I wish to set up a trust for my two grandchildren but am not sure which type of trust to use. Could you please explain to me in simple terms the main types of trusts that I could consider and in what circumstances they would be used?
The type of trust that would suit you best really depends on your precise objectives in terms of the level of control and flexibility you want to maintain.
There are two main types of trust, namely, those under which your grandchildren would have an enforceable interest and those under which they would have only a prospective interest.
Each of these types of trust is divided into two further sub-categories:
Vested-interest trust type
Interest in possession trust. These trusts can take a number of forms:
– Life interest trust. This is a trust where one person (the life tenant) has a right to income for life or for a fixed period and others (the remaindermen) are entitled to the capital on the death of the life tenant or the expiry of the fixed period. For example, it could use the wording “on trust for my wife X for life, thereafter to my grandchildren A, B and C in equal shares absolutely”.
A transfer into this type of trust will qualify as a potentially-exempt transfer for inheritance tax purposes.
– Flexible or power of appointment trust. This is a form of trust under which trustees have the power to appoint among or vary the beneficiaries.
There are usually two classes of beneficiaries – actual and potential. The trustees have the power to replace an actual beneficiary by anyone from the list of potential beneficiaries. For example, the trust could use the wording “on trust for such of my wife, children and remoter issue as the trustees shall from time to time by deed or deeds revocable or irrevocable at their absolute discretion appoint and in default of any appointment for my grandchildren in equal shares absolutely”.
Absolute or bare trust. This is a trust where the beneficiary has an absolute interest to income and capital which cannot be taken away. For example, it could be worded: “on trust for X absolutely”.
There does not need to be a formal trust deed as the Inland Revenue has confirmed that an irrevocable designation of a unit trust investment for the benefit of someone other than the unitholder constitutes a bare trust. The trust can have more than one beneficiary provided that their shares are specified.
The most common example of a bare trust is where an investment is made by a grandparent but designated as being for the benefit of a minor child. This is tantamount to an outright gift, with the trustees acting as nominees until the child can give a valid receipt.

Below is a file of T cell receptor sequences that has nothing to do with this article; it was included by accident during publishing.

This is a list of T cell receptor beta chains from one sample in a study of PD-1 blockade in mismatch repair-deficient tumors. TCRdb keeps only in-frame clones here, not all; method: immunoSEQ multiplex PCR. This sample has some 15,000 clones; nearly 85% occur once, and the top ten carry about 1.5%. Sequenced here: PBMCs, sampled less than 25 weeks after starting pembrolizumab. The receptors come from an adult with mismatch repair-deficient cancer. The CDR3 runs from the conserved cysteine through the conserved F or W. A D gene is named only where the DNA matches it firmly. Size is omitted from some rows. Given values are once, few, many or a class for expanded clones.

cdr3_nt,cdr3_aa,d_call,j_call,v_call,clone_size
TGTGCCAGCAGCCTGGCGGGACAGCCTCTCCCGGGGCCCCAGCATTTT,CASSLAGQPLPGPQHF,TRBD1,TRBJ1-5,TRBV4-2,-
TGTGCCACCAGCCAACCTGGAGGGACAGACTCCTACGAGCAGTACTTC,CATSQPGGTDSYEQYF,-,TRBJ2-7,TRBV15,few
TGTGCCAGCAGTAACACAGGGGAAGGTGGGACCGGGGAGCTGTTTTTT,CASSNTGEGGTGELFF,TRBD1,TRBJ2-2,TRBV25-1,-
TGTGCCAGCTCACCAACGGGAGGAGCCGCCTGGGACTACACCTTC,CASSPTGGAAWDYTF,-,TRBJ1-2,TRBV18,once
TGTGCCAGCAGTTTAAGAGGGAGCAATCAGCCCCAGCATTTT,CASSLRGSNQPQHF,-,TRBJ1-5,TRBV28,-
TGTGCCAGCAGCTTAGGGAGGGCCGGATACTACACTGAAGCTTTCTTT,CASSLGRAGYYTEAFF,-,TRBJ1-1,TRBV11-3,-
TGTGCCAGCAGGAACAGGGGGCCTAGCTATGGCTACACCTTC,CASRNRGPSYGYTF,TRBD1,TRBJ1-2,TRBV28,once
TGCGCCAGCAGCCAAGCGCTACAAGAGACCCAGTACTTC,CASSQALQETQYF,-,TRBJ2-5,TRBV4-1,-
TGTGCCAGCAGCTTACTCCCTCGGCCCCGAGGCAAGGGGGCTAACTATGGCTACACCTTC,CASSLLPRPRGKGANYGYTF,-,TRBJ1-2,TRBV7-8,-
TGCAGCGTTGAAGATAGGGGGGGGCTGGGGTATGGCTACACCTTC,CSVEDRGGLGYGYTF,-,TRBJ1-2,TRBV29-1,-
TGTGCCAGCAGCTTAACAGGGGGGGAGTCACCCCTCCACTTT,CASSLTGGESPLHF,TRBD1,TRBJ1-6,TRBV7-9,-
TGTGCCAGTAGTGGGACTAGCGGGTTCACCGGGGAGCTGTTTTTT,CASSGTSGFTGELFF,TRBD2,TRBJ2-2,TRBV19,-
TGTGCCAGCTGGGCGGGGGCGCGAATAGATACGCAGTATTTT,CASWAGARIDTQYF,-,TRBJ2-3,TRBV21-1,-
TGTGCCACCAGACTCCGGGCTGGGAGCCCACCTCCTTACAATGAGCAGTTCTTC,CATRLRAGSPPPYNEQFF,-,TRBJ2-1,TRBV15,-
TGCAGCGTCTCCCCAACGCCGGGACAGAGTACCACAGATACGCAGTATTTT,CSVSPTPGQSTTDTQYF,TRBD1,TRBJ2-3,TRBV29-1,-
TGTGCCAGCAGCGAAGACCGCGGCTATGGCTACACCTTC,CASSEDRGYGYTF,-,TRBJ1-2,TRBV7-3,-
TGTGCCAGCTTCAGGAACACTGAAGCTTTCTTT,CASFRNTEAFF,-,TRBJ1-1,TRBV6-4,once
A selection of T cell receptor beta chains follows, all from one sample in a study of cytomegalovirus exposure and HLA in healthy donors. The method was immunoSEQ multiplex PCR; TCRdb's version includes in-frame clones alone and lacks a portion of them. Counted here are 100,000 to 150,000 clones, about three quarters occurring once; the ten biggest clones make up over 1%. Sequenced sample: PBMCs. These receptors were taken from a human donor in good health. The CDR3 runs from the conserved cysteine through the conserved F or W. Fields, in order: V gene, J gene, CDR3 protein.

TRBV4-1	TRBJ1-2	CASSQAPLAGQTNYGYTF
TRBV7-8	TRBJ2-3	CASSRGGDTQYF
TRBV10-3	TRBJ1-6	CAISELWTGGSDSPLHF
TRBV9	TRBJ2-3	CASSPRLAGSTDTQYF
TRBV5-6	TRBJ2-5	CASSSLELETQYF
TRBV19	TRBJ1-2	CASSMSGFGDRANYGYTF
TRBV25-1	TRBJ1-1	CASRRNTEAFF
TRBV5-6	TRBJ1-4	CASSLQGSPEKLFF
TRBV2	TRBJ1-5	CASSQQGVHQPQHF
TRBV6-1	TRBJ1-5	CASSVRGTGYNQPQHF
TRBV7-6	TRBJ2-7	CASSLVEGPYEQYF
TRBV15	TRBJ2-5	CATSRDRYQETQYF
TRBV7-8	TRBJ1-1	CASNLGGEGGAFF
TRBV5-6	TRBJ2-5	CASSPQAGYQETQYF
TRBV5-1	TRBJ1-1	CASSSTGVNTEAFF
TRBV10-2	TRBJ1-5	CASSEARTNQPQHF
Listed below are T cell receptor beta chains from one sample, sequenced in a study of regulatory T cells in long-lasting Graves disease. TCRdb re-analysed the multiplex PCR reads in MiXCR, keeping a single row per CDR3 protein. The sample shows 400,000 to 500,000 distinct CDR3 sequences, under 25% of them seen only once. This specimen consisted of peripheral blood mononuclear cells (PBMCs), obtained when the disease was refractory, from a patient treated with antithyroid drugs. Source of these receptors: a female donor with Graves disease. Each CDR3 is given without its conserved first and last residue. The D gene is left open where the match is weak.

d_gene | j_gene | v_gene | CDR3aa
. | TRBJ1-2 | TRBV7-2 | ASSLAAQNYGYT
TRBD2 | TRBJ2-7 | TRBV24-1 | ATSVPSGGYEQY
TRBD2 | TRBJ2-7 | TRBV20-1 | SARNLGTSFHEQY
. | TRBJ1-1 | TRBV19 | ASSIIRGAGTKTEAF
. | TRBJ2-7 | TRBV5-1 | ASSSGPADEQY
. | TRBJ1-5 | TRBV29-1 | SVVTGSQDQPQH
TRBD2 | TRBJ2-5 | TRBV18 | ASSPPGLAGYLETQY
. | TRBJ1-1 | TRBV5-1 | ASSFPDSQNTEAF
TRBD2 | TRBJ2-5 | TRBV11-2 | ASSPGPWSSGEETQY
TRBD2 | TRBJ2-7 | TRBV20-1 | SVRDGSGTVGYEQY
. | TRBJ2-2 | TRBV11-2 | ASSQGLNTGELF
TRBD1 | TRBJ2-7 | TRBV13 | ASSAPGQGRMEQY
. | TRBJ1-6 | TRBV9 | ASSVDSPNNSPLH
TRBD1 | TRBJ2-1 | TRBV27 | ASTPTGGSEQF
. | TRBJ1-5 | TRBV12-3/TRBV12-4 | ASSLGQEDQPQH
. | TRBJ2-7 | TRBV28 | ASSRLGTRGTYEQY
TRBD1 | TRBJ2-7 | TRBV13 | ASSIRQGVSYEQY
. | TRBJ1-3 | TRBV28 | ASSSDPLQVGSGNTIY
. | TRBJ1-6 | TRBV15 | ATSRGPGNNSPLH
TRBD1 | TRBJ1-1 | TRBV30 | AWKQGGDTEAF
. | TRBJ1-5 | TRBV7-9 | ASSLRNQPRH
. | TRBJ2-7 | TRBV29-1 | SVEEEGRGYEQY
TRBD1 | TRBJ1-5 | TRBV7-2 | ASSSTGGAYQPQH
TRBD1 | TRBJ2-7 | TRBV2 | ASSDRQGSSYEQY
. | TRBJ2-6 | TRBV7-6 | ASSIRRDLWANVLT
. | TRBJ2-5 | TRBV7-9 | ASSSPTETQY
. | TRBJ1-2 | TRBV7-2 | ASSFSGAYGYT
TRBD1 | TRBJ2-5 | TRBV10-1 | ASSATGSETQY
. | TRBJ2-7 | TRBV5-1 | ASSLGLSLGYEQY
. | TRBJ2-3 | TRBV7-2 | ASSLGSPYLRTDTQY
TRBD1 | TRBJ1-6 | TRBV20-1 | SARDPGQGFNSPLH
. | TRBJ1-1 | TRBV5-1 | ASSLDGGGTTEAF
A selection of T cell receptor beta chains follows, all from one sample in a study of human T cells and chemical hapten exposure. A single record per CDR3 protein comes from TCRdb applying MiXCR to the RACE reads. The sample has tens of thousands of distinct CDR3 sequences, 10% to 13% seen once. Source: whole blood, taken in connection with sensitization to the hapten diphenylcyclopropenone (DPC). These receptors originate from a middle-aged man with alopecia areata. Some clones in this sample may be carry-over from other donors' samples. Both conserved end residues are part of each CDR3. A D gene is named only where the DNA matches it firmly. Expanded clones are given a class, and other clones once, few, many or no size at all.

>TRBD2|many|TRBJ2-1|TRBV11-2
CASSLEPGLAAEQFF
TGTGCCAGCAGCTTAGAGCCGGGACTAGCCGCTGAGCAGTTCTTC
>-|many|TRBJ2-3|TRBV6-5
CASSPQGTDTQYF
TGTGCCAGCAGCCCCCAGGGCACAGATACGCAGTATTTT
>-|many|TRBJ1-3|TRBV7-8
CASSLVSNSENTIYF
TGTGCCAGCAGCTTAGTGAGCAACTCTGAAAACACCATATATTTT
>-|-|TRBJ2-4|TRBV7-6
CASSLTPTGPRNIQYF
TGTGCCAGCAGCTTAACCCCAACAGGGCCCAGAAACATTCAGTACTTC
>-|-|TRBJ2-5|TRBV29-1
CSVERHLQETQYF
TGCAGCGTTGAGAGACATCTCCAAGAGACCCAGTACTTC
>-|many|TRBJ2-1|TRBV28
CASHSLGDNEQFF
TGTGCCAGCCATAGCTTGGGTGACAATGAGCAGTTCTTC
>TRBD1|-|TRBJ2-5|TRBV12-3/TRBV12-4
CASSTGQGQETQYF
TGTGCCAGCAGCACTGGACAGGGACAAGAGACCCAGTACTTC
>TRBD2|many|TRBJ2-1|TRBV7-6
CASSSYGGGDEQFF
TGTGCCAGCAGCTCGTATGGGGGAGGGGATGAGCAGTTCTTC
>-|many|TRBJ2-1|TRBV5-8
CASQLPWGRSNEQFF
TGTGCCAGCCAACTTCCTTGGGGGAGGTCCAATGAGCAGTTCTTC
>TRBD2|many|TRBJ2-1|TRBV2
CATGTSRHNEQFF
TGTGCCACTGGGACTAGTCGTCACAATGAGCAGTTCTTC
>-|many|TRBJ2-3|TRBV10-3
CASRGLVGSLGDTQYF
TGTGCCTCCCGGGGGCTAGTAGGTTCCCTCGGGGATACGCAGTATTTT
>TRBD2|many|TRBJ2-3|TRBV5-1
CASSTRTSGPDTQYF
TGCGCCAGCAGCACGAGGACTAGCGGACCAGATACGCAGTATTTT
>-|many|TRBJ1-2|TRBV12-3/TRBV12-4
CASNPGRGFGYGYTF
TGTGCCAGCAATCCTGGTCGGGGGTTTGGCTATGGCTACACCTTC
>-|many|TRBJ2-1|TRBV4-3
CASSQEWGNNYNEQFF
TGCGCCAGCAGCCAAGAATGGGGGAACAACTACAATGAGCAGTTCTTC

When the child reaches 18, he or she can demand that the assets held in trust are transferred into their own name. If they die before 18, the assets will form part of their estate.
Non-vested-interest trust type
Discretionary trust. This is a power of appointment trust with no interest in possession. Therefore, there are no actual beneficiaries, only potential ones.
The trustees (of whom you may be one) retain the flexibility to decide who should benefit from either the capital or the income.
For example, the trust may be worded “for such of my grandchildren as the trustees shall in their discretion appoint by deed or deeds revocable or irrevocable”.
The creation of the trust constitutes a chargeable lifetime transfer on which inheritance tax will be payable at the rate of 20 per cent if it takes the cumulative total over the threshold of the nil-rate band and additional tax may be payable if the settlor dies within seven years.
Consequently, these types of trust are often set up within the settlor's nil-rate band and/or with assets attracting business property relief, for example, shares in the settlor's family company.
Assets transferred into the trust are eligible for capital gains tax holdover relief.
Accumulation and maintenance trust. This is a special form of discretionary trust which is exempt from some of the tax rules which normally apply to discretionary trusts.
In order to qualify, one or more beneficiaries must acquire an interest in possession and become legally entitled either to the capital or to any income on attaining a specified age of not more than 25.
Meanwhile, income must be accumulated or applied for the maintenance, education or benefit of a beneficiary.
The trust must either be for 25 years or less or for the benefit of grandchildren of a common grandparent.
The creation of an accumulation and maintenance trust during the lifetime of the settlor is a potentially-exempt transfer, so inheritance tax will only be chargeable if the settlor dies within seven years.